William Johnston’s Christian Zen argues that Western Christianity has much to learn from Eastern Zen. After some introductory chapters on his own experience of Japan and past participations in Christian/Buddhist dialogue, he turns to the notion of monism and discusses how contemplation leads to the reduction of self—”God is all in all, ‘I’ am lost.” But he also leaves room for “dialogue between creature and Creator” (27).
Johnston’s chapter on Christ was helpful. Addressing the “Where is Jesus?” question, he asserts that use of Scripture can be useful for meditation, following to some extent Ignatius Loyola. But he says not to get bogged down in Scripture studies at the expense of meditation. He uses metaphor of a finger pointing at the moon; focus only on the finger and you miss seeing to moon. The person that “clings to the words phrases [of Scripture] . . . is in danger of adoring images and concepts of God instead of God himself. A strange form of idolatry” (50). For Johnston, the Bible is the finger, and “Christ is the moon because the men who wrote the gospel are leading their reader to a vision not only of the historical Jesus . . . but of the risen Christ, the cosmic Christ, the Christ who was at the beginning. And it is he who escapes all images, all thoughts, all ideas, and all pictures” (52). He then cites Paul’s words in 1 Colossians 1:15–17 as an example of the depth of the New Testament’s language about Christ Jesus.
Johnston spends a chapter next on koans (stories of “paradoxical problems”). And he suggests that they appear in Scripture. For example, “Let the dead bury their dead and come, follow me!”; “He that loves his life will lose it.”; “I am the vine and you are the branches.”; and “This is my body” (63). Thinking of the latter one especially as koan adds depth those of Jesus’s words.
Next come chapters on the body, and breathing and rhythm. Especially interesting here is Johnston’s citation of a section of the Philokalia and his suggestion that the words of the Jesus Prayer help meditation enter into a natural rhythm.
The penultimate chapter is on progress in the spiritual life of meditation. Here he focuses on the death-resurrection cycle of Scripture, saying that progress can only be made through losing life and finding resurrection.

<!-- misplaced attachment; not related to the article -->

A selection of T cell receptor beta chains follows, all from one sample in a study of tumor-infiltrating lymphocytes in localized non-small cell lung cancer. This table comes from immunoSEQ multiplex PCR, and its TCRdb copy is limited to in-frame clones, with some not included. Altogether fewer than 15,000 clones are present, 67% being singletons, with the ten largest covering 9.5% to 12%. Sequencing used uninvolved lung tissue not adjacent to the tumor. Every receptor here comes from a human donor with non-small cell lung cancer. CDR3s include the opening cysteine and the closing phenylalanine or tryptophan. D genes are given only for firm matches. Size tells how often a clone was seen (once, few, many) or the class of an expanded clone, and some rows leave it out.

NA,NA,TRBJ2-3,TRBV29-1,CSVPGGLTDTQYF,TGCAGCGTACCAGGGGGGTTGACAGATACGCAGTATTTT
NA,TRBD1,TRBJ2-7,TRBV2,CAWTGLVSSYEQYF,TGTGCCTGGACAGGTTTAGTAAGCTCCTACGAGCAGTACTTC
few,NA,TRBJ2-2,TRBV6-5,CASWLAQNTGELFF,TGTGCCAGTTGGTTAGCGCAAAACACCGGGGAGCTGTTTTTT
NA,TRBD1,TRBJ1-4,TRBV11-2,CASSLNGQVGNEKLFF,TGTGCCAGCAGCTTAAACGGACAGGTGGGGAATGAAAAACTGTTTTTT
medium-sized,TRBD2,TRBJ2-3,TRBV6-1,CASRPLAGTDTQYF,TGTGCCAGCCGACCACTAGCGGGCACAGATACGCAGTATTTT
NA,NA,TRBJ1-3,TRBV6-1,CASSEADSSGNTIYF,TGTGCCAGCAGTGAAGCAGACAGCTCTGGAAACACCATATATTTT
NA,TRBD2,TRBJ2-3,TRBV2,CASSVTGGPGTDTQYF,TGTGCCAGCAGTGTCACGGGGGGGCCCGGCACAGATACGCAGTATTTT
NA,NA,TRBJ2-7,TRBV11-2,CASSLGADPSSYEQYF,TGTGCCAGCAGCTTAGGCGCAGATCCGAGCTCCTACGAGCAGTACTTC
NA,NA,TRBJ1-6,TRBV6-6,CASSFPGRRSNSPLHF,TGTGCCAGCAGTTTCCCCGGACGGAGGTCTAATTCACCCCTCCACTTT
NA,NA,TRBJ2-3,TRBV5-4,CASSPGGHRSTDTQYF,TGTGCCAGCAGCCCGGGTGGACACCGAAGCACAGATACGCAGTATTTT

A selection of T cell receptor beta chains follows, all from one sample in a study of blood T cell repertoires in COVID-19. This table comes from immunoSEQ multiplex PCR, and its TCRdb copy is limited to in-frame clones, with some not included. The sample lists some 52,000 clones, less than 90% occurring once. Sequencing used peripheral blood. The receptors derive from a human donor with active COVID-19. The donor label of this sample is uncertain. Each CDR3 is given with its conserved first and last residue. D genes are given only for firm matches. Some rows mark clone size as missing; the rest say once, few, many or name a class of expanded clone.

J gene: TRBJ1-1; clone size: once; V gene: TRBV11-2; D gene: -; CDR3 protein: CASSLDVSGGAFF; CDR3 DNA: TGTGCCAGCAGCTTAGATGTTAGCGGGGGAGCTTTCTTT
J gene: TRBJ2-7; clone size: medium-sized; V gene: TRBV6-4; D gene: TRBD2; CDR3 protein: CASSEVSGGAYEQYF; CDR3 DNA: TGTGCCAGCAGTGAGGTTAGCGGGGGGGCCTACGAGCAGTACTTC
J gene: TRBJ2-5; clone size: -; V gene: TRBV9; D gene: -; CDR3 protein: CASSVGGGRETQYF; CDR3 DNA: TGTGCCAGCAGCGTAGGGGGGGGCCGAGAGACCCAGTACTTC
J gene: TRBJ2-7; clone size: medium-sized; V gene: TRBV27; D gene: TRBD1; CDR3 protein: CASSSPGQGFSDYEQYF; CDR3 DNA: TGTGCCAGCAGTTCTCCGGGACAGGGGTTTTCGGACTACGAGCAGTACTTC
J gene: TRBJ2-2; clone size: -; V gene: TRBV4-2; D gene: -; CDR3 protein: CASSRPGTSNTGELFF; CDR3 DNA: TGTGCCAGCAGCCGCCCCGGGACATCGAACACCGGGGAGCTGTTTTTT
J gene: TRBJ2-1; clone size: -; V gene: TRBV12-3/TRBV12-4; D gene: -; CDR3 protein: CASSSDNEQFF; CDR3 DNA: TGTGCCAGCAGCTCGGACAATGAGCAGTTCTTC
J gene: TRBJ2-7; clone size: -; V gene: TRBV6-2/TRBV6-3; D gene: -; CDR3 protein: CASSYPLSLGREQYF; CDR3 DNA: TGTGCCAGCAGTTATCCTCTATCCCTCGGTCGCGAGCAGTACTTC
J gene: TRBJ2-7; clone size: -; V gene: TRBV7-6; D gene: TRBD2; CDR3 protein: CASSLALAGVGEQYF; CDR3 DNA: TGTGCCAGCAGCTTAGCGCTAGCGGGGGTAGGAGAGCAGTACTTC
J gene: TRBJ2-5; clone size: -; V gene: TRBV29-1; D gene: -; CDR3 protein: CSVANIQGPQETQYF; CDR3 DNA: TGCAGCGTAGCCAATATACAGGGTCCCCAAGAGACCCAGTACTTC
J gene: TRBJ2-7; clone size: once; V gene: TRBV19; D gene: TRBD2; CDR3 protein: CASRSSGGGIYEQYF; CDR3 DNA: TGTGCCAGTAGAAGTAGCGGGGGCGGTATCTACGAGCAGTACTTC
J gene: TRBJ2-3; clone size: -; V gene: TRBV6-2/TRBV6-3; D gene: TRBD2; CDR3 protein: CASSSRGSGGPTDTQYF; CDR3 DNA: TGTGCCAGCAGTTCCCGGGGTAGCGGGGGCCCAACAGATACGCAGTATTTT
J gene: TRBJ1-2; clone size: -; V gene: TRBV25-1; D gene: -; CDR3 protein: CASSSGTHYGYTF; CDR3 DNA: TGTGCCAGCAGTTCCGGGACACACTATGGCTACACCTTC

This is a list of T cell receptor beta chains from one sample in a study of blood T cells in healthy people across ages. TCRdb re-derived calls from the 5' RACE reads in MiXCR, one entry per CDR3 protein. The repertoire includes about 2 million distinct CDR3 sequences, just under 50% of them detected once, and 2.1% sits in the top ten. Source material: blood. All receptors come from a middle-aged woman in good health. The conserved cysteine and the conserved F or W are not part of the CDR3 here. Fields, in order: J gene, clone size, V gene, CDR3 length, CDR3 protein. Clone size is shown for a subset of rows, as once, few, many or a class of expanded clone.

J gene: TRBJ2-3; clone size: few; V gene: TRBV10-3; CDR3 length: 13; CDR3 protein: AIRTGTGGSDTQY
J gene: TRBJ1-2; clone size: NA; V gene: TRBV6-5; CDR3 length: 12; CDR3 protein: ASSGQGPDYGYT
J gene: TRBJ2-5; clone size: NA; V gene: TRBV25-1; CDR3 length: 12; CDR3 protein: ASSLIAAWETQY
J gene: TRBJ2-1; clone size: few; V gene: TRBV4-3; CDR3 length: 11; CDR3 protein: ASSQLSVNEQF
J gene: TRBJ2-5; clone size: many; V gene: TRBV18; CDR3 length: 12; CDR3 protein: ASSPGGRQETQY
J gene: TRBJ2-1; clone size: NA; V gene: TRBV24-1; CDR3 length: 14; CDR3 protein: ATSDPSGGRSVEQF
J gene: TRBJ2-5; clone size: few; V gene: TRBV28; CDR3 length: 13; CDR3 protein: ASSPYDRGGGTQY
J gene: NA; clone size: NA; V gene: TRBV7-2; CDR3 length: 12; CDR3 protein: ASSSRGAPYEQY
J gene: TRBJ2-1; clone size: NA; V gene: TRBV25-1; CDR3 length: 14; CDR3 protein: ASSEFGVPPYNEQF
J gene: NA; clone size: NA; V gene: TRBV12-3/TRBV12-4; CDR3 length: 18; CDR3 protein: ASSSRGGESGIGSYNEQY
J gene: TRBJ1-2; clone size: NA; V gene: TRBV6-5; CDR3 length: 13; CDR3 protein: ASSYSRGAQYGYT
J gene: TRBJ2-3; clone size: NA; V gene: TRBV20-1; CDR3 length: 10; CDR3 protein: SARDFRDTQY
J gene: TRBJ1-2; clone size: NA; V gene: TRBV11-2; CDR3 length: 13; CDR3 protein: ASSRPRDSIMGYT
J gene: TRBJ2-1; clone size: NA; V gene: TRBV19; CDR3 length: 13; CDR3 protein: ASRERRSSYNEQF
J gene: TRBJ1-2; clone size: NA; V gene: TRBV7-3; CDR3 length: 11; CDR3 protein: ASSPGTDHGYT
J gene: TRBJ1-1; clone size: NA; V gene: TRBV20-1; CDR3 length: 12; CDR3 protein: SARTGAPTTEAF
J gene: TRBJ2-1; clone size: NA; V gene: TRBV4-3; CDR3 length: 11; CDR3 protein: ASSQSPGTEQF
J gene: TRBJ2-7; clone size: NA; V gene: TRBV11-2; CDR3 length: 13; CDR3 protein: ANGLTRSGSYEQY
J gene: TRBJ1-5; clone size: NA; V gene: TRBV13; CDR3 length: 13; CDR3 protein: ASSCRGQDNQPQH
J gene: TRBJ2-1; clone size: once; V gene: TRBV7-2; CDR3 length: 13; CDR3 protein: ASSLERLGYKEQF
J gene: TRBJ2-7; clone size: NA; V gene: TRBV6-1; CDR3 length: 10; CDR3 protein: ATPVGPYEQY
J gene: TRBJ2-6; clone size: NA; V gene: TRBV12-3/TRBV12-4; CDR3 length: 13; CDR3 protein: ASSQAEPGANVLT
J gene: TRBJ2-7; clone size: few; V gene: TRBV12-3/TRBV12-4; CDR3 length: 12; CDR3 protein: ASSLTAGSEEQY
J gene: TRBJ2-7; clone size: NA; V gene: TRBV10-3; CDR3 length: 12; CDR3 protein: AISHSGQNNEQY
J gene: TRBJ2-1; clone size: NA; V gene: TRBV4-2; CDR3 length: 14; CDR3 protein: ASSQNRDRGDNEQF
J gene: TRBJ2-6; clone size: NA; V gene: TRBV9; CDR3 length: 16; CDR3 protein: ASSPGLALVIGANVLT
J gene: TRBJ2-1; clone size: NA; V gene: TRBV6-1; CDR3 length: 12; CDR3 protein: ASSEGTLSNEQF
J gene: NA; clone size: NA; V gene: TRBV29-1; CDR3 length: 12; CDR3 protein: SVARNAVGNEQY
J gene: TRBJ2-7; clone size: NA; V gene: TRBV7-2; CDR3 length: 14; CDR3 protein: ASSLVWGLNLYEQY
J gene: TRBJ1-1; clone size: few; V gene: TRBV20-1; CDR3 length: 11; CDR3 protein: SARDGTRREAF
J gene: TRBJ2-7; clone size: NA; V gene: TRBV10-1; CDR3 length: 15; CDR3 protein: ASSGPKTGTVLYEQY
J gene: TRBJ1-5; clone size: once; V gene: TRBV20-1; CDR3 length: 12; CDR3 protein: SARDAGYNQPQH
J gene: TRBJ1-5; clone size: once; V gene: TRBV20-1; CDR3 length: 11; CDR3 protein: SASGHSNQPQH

The final chapter is on enlightenment. Johnston offers three types of enlightenment that can be thought about in terms of Christian Zen. First, he identifies a “basic enlightenment which is neither Christian nor Buddhist nor anything else. It is just human.” Here he identifies a Christian monk who heard the call to enter the monastery after a jolting experience reading Plato. The second type he identifies is a vocational one, a Paul-on-the-road-to-Damascus bright-light moment, of which he says no methodology can get to. It’s a gift. The third type is “conversion or metanoia” (96–98). Johnston writes,
In the centuries that followed the apostolic age, it was customary to lead people to this deeply felt experience of metanoia, just as the Zen master leads his disciples to satori—though the methodology, of course, was quite different. Metanoia was no exceptional thing. It did not differ from ordinary faith; it was just that this faith could be experienced again and again in a series of “conversions.” As late as the sixteenth century we find Ignatius of Loyola with a methodology called The Spiritual Exercises for leading people precisely to this great and traditional conversion (98).
He goes on to say “that as Buddhism centers around enlightenment, so Christianity centers around conversion. Change your mind and hear for the kingdom of God is at hand. Change! Turn! This is the perennial call of Christ and the prophets. It is a clarion call, an invitation to rebirth, to a change of consciousness, to becoming a new man.” Additionally,
This . . . is what Christianity is all about; for this is faith. Chrsitianity is concerned with an earth-shaking, soul-stirring revolution . . . If we forget this, we end up with a milk-and-water thing that sometimes passes as Christianity but is no more than social respectability (103).